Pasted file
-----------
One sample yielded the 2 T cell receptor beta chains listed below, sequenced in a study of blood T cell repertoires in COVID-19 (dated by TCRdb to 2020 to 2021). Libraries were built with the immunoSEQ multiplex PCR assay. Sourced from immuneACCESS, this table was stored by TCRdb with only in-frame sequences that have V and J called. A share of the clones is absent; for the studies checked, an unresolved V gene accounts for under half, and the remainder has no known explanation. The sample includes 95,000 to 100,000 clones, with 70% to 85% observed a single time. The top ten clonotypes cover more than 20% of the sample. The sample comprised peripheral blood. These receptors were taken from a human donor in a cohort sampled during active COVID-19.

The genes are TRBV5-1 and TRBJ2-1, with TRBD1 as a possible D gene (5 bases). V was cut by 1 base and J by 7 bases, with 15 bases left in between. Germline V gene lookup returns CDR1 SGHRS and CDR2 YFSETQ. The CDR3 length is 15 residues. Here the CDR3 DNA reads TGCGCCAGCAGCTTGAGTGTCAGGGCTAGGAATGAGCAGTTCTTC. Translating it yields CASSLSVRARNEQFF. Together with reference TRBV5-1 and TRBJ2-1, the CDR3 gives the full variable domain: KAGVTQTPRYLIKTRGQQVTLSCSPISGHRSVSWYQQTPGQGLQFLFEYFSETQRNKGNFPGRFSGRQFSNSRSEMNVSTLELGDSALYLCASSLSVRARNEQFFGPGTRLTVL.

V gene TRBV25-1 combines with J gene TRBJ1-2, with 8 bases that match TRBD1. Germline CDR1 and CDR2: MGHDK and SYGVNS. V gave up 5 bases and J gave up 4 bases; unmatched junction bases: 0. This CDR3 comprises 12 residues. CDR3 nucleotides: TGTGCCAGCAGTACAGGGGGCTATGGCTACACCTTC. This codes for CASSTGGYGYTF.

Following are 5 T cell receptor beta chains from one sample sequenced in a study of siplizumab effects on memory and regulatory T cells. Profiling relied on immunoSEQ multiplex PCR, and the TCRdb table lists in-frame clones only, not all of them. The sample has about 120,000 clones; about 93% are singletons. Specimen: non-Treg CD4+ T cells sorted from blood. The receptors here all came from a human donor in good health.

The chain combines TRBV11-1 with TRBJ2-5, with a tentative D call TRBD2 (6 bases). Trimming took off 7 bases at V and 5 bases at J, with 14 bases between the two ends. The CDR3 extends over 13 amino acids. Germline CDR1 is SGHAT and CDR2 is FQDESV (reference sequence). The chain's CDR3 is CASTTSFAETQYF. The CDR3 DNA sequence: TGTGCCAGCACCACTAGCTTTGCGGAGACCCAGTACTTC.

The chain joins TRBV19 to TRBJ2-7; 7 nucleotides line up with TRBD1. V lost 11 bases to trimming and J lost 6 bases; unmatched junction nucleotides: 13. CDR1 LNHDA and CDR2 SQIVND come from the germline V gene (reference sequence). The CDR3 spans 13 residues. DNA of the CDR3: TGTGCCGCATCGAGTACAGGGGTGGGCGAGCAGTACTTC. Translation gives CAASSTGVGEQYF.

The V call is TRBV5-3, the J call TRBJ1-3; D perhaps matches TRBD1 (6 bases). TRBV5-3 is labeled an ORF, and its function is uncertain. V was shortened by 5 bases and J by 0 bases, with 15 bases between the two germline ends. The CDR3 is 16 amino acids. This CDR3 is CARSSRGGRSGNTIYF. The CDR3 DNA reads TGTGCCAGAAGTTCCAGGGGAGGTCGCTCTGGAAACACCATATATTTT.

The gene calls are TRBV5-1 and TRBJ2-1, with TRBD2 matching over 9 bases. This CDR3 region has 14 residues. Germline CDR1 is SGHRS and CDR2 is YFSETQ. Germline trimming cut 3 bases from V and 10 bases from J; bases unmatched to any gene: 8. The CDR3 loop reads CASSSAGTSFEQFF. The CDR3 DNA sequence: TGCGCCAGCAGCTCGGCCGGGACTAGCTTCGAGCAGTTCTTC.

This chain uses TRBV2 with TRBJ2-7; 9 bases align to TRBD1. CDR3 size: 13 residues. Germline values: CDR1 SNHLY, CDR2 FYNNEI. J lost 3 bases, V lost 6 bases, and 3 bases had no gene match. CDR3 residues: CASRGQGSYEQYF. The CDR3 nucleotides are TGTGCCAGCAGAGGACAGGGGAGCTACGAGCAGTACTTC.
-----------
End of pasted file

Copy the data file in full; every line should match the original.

One sample yielded the 2 T cell receptor beta chains listed below, sequenced in a study of blood T cell repertoires in COVID-19 (dated by TCRdb to 2020 to 2021). Libraries were built with the immunoSEQ multiplex PCR assay. Sourced from immuneACCESS, this table was stored by TCRdb with only in-frame sequences that have V and J called. A share of the clones is absent; for the studies checked, an unresolved V gene accounts for under half, and the remainder has no known explanation. The sample includes 95,000 to 100,000 clones, with 70% to 85% observed a single time. The top ten clonotypes cover more than 20% of the sample. The sample comprised peripheral blood. These receptors were taken from a human donor in a cohort sampled during active COVID-19.

The genes are TRBV5-1 and TRBJ2-1, with TRBD1 as a possible D gene (5 bases). V was cut by 1 base and J by 7 bases, with 15 bases left in between. Germline V gene lookup returns CDR1 SGHRS and CDR2 YFSETQ. The CDR3 length is 15 residues. Here the CDR3 DNA reads TGCGCCAGCAGCTTGAGTGTCAGGGCTAGGAATGAGCAGTTCTTC. Translating it yields CASSLSVRARNEQFF. Together with reference TRBV5-1 and TRBJ2-1, the CDR3 gives the full variable domain: KAGVTQTPRYLIKTRGQQVTLSCSPISGHRSVSWYQQTPGQGLQFLFEYFSETQRNKGNFPGRFSGRQFSNSRSEMNVSTLELGDSALYLCASSLSVRARNEQFFGPGTRLTVL.

V gene TRBV25-1 combines with J gene TRBJ1-2, with 8 bases that match TRBD1. Germline CDR1 and CDR2: MGHDK and SYGVNS. V gave up 5 bases and J gave up 4 bases; unmatched junction bases: 0. This CDR3 comprises 12 residues. CDR3 nucleotides: TGTGCCAGCAGTACAGGGGGCTATGGCTACACCTTC. This codes for CASSTGGYGYTF.

Following are 5 T cell receptor beta chains from one sample sequenced in a study of siplizumab effects on memory and regulatory T cells. Profiling relied on immunoSEQ multiplex PCR, and the TCRdb table lists in-frame clones only, not all of them. The sample has about 120,000 clones; about 93% are singletons. Specimen: non-Treg CD4+ T cells sorted from blood. The receptors here all came from a human donor in good health.

The chain combines TRBV11-1 with TRBJ2-5, with a tentative D call TRBD2 (6 bases). Trimming took off 7 bases at V and 5 bases at J, with 14 bases between the two ends. The CDR3 extends over 13 amino acids. Germline CDR1 is SGHAT and CDR2 is FQDESV (reference sequence). The chain's CDR3 is CASTTSFAETQYF. The CDR3 DNA sequence: TGTGCCAGCACCACTAGCTTTGCGGAGACCCAGTACTTC.

The chain joins TRBV19 to TRBJ2-7; 7 nucleotides line up with TRBD1. V lost 11 bases to trimming and J lost 6 bases; unmatched junction nucleotides: 13. CDR1 LNHDA and CDR2 SQIVND come from the germline V gene (reference sequence). The CDR3 spans 13 residues. DNA of the CDR3: TGTGCCGCATCGAGTACAGGGGTGGGCGAGCAGTACTTC. Translation gives CAASSTGVGEQYF.

The V call is TRBV5-3, the J call TRBJ1-3; D perhaps matches TRBD1 (6 bases). TRBV5-3 is labeled an ORF, and its function is uncertain. V was shortened by 5 bases and J by 0 bases, with 15 bases between the two germline ends. The CDR3 is 16 amino acids. This CDR3 is CARSSRGGRSGNTIYF. The CDR3 DNA reads TGTGCCAGAAGTTCCAGGGGAGGTCGCTCTGGAAACACCATATATTTT.

The gene calls are TRBV5-1 and TRBJ2-1, with TRBD2 matching over 9 bases. This CDR3 region has 14 residues. Germline CDR1 is SGHRS and CDR2 is YFSETQ. Germline trimming cut 3 bases from V and 10 bases from J; bases unmatched to any gene: 8. The CDR3 loop reads CASSSAGTSFEQFF. The CDR3 DNA sequence: TGCGCCAGCAGCTCGGCCGGGACTAGCTTCGAGCAGTTCTTC.

This chain uses TRBV2 with TRBJ2-7; 9 bases align to TRBD1. CDR3 size: 13 residues. Germline values: CDR1 SNHLY, CDR2 FYNNEI. J lost 3 bases, V lost 6 bases, and 3 bases had no gene match. CDR3 residues: CASRGQGSYEQYF. The CDR3 nucleotides are TGTGCCAGCAGAGGACAGGGGAGCTACGAGCAGTACTTC.